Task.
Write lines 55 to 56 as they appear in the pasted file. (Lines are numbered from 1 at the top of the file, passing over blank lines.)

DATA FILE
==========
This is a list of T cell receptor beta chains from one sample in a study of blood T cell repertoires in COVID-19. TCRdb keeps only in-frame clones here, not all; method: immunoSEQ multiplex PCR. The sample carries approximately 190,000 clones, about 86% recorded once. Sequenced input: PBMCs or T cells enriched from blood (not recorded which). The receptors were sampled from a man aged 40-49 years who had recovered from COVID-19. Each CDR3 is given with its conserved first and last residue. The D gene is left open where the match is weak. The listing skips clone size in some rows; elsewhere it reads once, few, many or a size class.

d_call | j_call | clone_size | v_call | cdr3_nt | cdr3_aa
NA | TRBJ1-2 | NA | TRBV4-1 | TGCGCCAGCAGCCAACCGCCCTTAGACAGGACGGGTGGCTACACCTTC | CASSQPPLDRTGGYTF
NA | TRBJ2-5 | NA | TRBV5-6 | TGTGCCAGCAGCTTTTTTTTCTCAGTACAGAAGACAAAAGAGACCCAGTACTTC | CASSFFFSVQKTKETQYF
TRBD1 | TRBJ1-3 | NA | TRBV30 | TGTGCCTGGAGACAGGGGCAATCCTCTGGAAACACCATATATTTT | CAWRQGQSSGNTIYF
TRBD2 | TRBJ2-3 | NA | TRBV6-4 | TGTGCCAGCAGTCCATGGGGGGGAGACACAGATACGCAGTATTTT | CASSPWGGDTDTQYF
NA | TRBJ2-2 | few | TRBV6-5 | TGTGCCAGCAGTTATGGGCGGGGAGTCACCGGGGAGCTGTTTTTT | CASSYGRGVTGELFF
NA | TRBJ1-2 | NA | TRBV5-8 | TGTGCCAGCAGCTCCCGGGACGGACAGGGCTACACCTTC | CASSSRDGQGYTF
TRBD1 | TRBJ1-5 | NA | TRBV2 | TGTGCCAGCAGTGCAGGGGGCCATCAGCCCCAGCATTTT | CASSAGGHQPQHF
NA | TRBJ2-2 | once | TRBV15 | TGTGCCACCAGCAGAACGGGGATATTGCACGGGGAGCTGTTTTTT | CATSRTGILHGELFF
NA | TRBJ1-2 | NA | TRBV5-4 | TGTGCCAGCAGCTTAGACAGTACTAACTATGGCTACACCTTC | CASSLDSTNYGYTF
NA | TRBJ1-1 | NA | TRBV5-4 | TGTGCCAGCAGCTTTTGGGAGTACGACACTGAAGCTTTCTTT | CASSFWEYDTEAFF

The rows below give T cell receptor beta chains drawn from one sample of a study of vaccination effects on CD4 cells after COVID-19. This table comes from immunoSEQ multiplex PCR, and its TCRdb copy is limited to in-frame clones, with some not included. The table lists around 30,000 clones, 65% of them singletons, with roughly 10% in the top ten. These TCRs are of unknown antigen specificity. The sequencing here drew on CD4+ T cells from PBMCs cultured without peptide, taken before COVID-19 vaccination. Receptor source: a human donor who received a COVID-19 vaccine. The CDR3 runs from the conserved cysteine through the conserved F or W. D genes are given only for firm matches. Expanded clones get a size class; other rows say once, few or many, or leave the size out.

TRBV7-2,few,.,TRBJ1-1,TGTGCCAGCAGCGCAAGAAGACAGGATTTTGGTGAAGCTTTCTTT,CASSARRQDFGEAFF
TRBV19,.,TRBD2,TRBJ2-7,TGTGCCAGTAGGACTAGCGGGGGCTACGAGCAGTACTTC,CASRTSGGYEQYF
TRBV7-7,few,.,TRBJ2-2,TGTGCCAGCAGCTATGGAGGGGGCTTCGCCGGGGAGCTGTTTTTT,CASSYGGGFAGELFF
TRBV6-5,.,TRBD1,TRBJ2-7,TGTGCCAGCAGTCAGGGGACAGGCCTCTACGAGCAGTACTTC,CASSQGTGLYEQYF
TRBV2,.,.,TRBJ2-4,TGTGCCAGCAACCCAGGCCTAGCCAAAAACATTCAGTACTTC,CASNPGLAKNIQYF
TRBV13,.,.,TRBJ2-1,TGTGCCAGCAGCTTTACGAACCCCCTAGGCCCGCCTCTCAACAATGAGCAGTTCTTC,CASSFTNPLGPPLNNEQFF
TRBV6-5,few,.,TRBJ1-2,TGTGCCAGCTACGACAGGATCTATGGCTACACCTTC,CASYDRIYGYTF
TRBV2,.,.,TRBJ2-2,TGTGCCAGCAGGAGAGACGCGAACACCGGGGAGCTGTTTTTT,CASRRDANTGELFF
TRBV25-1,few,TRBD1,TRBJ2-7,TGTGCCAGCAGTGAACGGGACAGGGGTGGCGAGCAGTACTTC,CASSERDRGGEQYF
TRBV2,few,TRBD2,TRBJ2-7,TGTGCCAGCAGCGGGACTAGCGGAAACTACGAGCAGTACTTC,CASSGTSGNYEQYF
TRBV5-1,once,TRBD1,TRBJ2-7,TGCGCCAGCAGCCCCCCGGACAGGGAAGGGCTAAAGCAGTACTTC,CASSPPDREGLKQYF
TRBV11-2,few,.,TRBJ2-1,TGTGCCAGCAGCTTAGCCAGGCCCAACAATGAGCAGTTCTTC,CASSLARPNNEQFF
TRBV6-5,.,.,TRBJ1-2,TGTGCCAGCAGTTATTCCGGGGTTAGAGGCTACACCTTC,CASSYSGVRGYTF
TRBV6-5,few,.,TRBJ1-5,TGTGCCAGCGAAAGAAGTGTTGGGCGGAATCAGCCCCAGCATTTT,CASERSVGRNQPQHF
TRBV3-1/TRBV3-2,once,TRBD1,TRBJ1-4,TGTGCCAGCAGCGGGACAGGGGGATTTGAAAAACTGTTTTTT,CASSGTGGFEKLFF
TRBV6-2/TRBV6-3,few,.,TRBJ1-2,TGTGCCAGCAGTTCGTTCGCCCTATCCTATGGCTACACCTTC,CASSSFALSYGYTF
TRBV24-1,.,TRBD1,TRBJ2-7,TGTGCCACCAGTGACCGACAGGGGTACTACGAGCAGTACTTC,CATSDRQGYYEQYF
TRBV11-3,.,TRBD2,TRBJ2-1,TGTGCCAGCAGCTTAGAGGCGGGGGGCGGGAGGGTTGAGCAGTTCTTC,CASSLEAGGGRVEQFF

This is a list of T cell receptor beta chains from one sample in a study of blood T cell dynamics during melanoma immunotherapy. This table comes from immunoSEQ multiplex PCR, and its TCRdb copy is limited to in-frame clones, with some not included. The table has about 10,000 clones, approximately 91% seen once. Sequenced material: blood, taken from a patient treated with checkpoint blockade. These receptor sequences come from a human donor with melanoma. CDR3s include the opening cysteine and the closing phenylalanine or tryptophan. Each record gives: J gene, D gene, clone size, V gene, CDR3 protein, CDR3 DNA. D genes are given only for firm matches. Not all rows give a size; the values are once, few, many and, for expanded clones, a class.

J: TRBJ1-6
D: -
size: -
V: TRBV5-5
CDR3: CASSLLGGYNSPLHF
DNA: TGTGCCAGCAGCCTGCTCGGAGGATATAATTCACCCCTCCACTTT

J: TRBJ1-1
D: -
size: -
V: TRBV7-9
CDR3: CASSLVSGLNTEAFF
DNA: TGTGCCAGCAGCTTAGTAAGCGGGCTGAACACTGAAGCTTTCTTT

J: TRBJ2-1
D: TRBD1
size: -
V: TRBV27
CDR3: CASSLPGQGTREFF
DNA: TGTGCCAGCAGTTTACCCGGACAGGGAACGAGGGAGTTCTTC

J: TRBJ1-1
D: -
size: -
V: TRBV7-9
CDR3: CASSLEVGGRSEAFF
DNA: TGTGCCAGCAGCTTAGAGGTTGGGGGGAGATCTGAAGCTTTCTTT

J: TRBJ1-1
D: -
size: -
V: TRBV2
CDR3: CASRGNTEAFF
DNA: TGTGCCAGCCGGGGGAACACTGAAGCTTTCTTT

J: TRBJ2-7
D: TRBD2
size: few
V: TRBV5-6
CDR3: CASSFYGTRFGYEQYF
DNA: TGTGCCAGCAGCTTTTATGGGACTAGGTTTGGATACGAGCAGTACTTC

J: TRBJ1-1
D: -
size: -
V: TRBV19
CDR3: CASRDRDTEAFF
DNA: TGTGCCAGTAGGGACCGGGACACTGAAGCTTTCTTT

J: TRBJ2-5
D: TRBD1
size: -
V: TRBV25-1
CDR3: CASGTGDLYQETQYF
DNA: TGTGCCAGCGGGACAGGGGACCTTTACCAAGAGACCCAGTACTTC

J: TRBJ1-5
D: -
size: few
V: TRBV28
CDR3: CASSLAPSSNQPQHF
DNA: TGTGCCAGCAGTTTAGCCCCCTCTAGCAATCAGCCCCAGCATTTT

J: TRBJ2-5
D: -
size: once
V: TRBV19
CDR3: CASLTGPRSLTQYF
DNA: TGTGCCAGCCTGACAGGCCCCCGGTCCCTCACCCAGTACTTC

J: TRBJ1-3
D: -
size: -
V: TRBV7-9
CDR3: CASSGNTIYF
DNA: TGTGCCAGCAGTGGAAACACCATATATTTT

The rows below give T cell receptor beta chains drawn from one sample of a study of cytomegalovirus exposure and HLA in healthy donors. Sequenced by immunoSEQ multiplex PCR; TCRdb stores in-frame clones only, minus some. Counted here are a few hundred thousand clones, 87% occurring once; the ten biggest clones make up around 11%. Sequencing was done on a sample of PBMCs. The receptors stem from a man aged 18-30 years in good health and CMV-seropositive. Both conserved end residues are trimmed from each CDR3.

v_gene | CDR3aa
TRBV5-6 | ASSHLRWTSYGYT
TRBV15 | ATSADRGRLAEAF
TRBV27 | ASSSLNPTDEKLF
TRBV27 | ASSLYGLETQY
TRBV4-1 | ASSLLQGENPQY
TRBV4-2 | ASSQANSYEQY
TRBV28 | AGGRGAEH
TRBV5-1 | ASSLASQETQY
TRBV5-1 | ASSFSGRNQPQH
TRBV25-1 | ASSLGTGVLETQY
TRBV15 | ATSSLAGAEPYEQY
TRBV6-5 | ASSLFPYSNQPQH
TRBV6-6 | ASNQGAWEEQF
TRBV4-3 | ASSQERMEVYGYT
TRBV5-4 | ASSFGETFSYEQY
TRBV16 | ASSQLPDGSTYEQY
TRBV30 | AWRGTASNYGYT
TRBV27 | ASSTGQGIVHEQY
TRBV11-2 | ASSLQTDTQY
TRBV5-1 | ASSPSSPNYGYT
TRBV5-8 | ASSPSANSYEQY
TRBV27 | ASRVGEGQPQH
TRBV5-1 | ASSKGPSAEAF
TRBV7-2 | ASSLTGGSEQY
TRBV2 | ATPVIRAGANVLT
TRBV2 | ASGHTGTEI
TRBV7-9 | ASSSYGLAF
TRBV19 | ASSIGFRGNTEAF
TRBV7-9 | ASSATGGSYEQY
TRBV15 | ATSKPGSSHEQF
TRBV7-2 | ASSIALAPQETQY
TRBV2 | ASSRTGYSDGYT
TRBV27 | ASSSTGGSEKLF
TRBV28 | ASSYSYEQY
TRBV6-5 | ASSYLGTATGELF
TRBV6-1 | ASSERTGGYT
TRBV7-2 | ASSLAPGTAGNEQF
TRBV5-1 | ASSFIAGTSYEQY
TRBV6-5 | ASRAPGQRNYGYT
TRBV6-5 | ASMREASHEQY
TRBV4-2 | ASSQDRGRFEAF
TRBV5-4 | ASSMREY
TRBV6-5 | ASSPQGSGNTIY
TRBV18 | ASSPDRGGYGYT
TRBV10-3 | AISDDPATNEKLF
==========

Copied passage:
CDR3: CASSLEVGGRSEAFF
DNA: TGTGCCAGCAGCTTAGAGGTTGGGGGGAGATCTGAAGCTTTCTTT